A couple of weeks ago, we told you about a Top Chef casting call scheduled for 10 a.m.-1 p.m. Tuesday, Feb. 18, at Dallas’ Palomar Hotel. As this post is being written, that’s tomorrow.
You can find out a good deal about the casting call here, but Samantha Hanks, a senior casting producer who has been with the show since season seven, called in to give us -- and people who, unlike us, can cook something more complicated than scrambled eggs -- an idea of what to expect.
First tip: You don’t need to pack your knives to go to the casting call.
“There’s no cooking at the open casting call,” Hanks says. “It’s a first step for everyone. You come on in, you meet with the producers, we’re going to ask you some questions about the kind of food you like to cook, what kind of food you can cook. We’re trying to get a sense of what kind of chef you are.”
If the producers like what they see, they send the aspiring cheftestant along to the next step in the process, which will involve some cooking (it could be a challenge as simple as “make the perfect omelet”). But that comes later. And this being reality-competition TV, personality is important -- but it’s still secondary to cooking skills, Hanks says.
“Our show has been on so long, and it’s very much about the talent and the caliber of the chefs,” Hanks says. “We try to raise the bar every year in terms of the talent that we get. That’s why we have primarily restaurant chefs on the show. ... Then after that it’s personality. We want people who are going to be fun and lively, [but] it’s talent first, personality second.”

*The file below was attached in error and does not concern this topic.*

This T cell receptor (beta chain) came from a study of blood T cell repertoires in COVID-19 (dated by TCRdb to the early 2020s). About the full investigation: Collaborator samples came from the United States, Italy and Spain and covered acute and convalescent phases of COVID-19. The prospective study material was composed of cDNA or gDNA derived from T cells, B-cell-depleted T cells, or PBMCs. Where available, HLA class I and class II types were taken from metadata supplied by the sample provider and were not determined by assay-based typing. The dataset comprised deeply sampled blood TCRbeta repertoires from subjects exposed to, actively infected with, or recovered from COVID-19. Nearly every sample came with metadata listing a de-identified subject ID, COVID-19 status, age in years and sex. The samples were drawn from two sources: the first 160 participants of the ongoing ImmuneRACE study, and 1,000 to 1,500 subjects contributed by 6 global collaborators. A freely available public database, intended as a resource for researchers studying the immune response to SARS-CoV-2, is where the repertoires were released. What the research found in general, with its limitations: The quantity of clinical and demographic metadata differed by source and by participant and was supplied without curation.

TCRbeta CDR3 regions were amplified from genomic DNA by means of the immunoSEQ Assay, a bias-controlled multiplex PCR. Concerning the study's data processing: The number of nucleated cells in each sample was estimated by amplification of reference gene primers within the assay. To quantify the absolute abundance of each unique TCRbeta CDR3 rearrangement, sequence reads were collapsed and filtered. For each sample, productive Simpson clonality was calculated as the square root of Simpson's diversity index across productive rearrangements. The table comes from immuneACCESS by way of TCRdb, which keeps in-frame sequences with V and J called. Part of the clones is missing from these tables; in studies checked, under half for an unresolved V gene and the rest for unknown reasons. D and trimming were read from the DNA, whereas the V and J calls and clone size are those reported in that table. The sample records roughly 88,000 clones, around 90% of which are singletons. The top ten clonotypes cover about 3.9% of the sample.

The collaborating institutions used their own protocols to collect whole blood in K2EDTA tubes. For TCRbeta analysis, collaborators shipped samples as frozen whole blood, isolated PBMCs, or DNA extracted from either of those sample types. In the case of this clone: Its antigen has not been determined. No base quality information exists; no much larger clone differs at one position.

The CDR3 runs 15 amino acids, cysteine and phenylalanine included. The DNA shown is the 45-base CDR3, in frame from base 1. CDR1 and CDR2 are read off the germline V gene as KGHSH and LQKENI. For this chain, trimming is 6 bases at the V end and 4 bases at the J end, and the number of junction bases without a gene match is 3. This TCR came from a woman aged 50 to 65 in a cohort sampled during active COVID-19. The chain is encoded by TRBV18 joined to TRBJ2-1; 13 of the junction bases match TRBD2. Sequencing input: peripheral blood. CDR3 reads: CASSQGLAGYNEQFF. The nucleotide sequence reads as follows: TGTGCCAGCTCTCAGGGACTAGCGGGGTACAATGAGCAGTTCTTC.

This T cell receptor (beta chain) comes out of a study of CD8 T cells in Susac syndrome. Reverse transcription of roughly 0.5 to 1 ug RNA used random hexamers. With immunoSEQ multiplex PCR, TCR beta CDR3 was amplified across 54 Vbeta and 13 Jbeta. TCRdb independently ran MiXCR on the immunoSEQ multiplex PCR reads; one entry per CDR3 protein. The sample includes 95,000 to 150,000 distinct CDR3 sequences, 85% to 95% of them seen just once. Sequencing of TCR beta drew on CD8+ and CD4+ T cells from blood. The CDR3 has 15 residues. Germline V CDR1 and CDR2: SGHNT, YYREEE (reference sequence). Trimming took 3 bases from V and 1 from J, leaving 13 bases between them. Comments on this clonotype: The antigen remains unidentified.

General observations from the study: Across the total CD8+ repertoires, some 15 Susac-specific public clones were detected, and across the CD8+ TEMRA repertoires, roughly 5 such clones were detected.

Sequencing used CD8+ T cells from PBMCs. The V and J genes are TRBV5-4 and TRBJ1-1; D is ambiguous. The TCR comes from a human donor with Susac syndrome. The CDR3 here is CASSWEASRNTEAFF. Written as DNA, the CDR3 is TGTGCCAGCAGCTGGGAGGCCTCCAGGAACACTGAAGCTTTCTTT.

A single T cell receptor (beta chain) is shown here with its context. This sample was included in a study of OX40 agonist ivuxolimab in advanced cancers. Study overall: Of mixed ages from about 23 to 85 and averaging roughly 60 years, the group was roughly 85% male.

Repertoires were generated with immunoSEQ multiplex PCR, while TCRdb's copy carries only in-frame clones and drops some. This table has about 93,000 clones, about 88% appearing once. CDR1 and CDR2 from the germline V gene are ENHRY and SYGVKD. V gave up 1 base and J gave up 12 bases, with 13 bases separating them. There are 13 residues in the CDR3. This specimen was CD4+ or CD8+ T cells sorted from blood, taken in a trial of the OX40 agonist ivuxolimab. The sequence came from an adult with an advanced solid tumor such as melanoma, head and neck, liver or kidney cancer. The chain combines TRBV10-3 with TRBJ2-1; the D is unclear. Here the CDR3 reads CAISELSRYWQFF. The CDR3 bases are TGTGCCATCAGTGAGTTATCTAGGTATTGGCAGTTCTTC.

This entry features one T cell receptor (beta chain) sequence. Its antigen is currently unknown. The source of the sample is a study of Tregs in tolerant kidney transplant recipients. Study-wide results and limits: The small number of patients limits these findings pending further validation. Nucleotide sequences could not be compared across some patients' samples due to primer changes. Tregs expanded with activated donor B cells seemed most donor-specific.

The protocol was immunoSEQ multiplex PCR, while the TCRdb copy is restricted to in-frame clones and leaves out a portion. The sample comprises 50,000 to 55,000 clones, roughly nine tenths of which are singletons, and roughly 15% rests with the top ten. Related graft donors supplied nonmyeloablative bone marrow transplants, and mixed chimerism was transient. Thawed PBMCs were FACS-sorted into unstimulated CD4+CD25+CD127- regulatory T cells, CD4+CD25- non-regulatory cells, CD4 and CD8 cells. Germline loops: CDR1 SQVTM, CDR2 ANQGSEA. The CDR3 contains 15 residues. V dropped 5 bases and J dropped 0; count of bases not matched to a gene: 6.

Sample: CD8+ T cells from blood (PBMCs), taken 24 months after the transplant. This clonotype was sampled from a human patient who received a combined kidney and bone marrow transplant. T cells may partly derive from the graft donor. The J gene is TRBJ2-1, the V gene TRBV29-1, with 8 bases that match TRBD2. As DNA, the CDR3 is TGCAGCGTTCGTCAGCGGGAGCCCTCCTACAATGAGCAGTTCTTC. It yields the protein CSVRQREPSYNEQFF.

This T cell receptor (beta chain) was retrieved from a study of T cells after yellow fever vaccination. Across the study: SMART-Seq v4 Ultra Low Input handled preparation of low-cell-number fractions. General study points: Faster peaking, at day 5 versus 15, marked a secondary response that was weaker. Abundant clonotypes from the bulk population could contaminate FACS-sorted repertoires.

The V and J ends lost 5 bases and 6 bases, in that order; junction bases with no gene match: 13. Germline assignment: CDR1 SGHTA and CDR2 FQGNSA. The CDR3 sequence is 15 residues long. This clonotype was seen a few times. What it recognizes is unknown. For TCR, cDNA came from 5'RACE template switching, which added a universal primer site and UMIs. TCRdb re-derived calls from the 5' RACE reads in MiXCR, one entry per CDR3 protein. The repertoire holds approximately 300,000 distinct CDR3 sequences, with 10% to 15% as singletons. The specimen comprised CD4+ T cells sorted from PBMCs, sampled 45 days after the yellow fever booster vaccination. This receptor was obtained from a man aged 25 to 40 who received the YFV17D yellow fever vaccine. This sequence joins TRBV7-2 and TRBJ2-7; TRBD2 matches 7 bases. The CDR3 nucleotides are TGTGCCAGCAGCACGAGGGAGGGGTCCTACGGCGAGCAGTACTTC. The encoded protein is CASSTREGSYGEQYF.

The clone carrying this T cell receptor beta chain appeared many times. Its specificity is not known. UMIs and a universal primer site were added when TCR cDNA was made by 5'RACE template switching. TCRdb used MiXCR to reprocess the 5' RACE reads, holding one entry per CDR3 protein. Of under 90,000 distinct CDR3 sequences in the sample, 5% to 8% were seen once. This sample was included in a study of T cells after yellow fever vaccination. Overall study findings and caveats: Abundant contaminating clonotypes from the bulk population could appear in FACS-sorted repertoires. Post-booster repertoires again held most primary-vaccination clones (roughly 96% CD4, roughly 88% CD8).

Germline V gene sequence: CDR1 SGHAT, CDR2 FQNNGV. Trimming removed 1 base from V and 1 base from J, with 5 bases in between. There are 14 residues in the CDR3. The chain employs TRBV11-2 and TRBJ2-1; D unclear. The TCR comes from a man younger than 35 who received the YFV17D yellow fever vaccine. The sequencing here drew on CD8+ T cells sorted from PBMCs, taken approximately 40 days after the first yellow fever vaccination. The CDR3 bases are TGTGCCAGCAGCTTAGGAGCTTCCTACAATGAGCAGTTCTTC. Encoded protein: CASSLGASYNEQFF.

Still, at a casting call where the culinary content doesn’t extend past résumés and questions about cooking, personality is pretty important. And it can be difficult to determine whether someone who’s good in person is going to be good in front of a camera.
“You can think someone’s going to have a huge personality, and maybe they’re more serious in the kitchen, or you think they’re going to bring out the worst in others but they turn out to be incredibly affable,” Hanks says. “It’s such an intense situation that if they’re a professional and talented chef, they focus in on themselves. [But] because the cameras are around them all the time except that when they’re sleeping, they ultimately forget that they’re there and come as themselves.”
The show has featured a number of DFW chefs -- some still based here ( Tiffany Derry, Tre Wilcox, John Tesar, Danyele McPherson) and some who have moved on ( Casey Thompson, Joshua Valentine). Big metro area, big state -- but even so, reality-TV shows like Top Chef seem to have a disproportionate fondness for Texans (OK, Valentine was an Oklahoma transplant who was here briefly, but still ...)
“I think that specifically Dallas and Austin have some pretty incredible food,” Hanks says. “The chefs are thinking outside the box, they’re not just cooking steaks. Paul Qui was [season nine’s] winner, he cooks in Austin; Tiffany Derry and Tre Wilcox both did very well on the show when they were on. [Texas has] always been a source of incredible talent.”